Gibbs recipient of the 2020 Chancellor’s Award for Research Excellence. Kyle Gibbs, Denis Ko Lab, has been selected as a recipient of the 2020 Chancellor’s Award, for Research Excellence(CARE). This award acknowledges dedication and exceptional contributions as a graduate student, including scientific discoveries and publications, as well as the positive impact you have had on lab, departmental, and institutional culture.

In the Ko Lab, Kyle studies how multiple host and pathogen factors regulate Salmonella replication inside human cells. To date, his main discovery is that a Salmonella protein, SarA, is translocated into host cells where it mimicks the cytokine co-receptor gp130 to activate STAT3 signaling. This effector-induced reprogramming of host transcription promotes Salmonella replication in cells, as well as virulence in mice. Concurrently, he has discovered intracellular replication of Salmonella is also regulated by human genetic variation affecting expression levels of a divalent cation channel. Thus, his work demonstrates novel mechanisms by which pathogen and host diversity generate divergent outcomes during Salmonella infection.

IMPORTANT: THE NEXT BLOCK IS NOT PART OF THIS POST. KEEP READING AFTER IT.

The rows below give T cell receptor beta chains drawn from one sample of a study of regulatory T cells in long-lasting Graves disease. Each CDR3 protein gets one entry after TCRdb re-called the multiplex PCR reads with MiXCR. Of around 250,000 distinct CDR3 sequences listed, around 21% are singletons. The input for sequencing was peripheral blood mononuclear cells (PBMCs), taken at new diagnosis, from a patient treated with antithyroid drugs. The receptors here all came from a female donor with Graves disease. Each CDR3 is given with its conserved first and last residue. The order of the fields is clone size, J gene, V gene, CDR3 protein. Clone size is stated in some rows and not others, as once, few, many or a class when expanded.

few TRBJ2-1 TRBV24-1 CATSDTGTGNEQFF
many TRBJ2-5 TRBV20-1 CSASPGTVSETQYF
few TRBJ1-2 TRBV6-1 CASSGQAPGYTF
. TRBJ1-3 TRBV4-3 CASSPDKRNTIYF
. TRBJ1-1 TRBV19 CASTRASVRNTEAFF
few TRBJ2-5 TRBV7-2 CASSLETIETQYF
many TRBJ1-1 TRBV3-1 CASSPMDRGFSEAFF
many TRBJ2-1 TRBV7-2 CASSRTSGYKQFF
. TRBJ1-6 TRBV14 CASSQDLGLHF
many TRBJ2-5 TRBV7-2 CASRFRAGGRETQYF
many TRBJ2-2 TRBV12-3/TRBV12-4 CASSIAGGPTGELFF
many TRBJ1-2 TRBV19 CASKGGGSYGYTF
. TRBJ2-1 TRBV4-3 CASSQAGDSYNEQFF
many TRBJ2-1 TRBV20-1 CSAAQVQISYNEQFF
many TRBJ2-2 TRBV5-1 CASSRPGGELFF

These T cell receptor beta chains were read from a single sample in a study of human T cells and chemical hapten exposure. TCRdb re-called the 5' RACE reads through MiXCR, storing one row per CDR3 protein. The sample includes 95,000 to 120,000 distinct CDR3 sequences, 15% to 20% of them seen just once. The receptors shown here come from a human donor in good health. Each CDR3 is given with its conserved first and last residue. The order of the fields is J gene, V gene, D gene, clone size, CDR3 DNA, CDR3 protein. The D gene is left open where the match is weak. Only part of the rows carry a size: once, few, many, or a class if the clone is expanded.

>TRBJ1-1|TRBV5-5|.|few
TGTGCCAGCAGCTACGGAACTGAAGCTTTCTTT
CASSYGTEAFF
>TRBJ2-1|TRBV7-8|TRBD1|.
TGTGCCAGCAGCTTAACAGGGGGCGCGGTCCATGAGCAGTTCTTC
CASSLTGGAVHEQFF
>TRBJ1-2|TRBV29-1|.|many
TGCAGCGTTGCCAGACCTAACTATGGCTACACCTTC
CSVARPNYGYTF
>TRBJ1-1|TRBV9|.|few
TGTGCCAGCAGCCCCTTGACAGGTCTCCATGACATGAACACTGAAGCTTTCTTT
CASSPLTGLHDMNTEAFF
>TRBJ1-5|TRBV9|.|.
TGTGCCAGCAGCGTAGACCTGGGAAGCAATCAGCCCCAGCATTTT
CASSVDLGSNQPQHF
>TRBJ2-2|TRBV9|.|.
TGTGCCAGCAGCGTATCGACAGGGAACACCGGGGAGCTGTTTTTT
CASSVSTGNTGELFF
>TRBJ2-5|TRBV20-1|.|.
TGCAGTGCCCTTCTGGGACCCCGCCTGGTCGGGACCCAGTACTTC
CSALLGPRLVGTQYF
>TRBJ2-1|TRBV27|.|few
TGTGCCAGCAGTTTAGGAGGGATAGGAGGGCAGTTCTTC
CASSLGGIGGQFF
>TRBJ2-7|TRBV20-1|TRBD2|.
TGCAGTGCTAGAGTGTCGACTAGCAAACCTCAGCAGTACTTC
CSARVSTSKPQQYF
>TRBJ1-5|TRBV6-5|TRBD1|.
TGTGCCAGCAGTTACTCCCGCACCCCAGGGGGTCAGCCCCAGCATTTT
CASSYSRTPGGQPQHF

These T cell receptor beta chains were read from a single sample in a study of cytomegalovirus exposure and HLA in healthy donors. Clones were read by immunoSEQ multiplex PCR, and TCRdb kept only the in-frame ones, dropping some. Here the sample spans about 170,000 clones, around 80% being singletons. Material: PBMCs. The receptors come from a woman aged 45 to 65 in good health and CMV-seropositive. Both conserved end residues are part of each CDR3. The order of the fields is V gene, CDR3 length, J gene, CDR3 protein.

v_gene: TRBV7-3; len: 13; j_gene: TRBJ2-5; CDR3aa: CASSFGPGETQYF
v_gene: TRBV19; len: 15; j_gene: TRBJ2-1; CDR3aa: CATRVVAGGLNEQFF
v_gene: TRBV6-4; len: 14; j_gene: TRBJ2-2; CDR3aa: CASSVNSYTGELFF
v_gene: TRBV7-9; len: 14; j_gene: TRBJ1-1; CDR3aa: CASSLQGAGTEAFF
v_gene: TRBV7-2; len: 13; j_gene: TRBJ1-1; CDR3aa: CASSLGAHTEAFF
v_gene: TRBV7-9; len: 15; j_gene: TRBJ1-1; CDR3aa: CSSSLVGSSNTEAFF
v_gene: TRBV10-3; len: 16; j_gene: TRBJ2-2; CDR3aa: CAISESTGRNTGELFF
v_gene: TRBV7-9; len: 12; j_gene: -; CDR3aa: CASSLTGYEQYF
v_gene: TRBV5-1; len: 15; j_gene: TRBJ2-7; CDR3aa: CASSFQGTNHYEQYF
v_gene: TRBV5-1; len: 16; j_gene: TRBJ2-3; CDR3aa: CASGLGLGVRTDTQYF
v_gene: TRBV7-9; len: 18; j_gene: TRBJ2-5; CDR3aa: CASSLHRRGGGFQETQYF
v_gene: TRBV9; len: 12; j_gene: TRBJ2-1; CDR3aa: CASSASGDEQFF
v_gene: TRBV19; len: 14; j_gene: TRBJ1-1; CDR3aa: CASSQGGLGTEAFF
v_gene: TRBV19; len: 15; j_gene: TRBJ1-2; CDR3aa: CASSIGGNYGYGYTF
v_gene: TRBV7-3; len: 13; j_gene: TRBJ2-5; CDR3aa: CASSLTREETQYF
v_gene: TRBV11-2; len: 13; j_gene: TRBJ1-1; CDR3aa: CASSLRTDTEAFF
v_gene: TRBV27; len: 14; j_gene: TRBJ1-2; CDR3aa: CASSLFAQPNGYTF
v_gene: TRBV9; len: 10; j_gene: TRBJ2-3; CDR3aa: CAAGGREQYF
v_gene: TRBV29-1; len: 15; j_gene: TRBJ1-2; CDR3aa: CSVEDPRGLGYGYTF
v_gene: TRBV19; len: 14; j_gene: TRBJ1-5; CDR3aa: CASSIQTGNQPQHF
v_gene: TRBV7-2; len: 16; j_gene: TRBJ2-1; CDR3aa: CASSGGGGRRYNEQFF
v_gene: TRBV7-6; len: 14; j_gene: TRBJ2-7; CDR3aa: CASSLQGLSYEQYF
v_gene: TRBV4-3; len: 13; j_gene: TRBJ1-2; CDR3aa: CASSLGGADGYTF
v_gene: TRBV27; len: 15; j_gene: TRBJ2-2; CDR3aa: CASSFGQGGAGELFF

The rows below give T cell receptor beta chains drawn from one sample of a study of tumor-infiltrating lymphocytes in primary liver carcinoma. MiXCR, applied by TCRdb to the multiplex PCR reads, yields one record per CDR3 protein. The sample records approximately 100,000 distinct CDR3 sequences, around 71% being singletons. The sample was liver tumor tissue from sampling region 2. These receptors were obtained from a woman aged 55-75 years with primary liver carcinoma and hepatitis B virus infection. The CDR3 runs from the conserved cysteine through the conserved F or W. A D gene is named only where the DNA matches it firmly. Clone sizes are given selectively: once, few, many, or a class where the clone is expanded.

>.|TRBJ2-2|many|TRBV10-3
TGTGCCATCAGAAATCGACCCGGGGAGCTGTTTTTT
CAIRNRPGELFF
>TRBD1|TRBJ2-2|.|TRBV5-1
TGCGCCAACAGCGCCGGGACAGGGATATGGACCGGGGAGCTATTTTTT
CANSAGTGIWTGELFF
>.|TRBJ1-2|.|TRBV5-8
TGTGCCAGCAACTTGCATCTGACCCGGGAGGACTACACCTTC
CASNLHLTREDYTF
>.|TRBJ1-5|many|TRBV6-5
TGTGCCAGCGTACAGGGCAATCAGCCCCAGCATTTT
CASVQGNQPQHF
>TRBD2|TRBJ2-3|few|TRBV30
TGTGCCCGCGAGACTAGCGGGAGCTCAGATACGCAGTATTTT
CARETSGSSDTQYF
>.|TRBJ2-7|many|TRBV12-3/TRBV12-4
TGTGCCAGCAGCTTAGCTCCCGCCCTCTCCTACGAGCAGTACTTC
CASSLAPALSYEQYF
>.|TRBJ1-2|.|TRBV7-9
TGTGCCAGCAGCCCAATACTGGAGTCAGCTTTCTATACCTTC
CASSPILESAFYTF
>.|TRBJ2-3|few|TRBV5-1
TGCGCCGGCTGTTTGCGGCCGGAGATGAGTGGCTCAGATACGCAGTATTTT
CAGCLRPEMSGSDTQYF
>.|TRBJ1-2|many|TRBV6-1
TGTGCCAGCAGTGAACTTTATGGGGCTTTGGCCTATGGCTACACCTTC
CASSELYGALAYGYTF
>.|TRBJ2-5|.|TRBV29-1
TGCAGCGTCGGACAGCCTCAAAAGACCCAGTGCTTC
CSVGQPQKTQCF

Transcription factors may inadvertently lock in DNA mistakes. Raluca Gordan, MGM Secondary Faculty Member, led a team of Duke Researchers to find that transcription factors have a tendency to bind strongly to “mismatched” sections of DNA, sections of the code that were not copied correctly. The strong binding of transcription factors to mismatched sections of regulatory DNA might be a way in which random mutations become a problem that leads to disease, including cancer. To read more, click here.

DCI Virologist Pursues EBV Pathways To Cancer. Micah Luftig was elected for his work on the Epstein-Barr virus (EBV) and the temporal regulation of gene expression in viral-induced cancers.  Luftig is interested in viral pathogenesis and immune response and how that differs between patients that do and do not go on to develop cancer. To read more, click here.

 

Heaton, Scent-Sensing Cells Have a Better Way to Fight Flu. A collaboration between Heaton’s team and the laboratory of Ashley Moseman in Duke immunology reports on the remarkably robust immune response of olfactory sensory neurons, the smell receptors that line the nose, where a virus might first be encountered. Their finding reveals not only a successful strategy against infection, it points out the diversity of immune responses from one kind of cell to another, Heaton said. To read more, click here.

 

For past news articles please click here.